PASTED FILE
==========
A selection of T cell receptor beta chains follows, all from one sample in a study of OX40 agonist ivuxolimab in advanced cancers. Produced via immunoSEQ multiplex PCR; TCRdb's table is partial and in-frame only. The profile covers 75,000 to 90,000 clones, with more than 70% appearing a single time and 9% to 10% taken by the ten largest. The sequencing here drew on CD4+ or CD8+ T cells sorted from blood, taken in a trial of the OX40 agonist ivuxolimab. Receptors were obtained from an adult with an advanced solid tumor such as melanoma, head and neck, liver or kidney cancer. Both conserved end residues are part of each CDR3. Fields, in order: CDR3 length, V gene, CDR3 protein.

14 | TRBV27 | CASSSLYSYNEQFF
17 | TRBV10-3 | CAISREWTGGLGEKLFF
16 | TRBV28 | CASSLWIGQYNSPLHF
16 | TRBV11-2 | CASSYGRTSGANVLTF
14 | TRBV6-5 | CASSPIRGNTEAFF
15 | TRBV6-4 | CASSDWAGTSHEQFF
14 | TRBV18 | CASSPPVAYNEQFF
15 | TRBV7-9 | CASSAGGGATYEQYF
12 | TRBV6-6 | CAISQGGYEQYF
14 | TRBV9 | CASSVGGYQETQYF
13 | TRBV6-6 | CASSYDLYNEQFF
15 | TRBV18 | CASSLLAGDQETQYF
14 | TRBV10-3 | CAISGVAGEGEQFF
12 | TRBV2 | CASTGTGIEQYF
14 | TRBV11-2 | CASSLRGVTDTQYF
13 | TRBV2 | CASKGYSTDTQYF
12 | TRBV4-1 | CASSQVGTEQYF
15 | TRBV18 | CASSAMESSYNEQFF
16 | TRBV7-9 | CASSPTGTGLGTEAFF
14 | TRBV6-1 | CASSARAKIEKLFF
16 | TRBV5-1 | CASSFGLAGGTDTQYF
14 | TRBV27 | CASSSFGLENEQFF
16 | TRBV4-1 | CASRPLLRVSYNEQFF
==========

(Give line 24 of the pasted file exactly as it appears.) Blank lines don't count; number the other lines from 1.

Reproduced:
16 | TRBV4-1 | CASRPLLRVSYNEQFF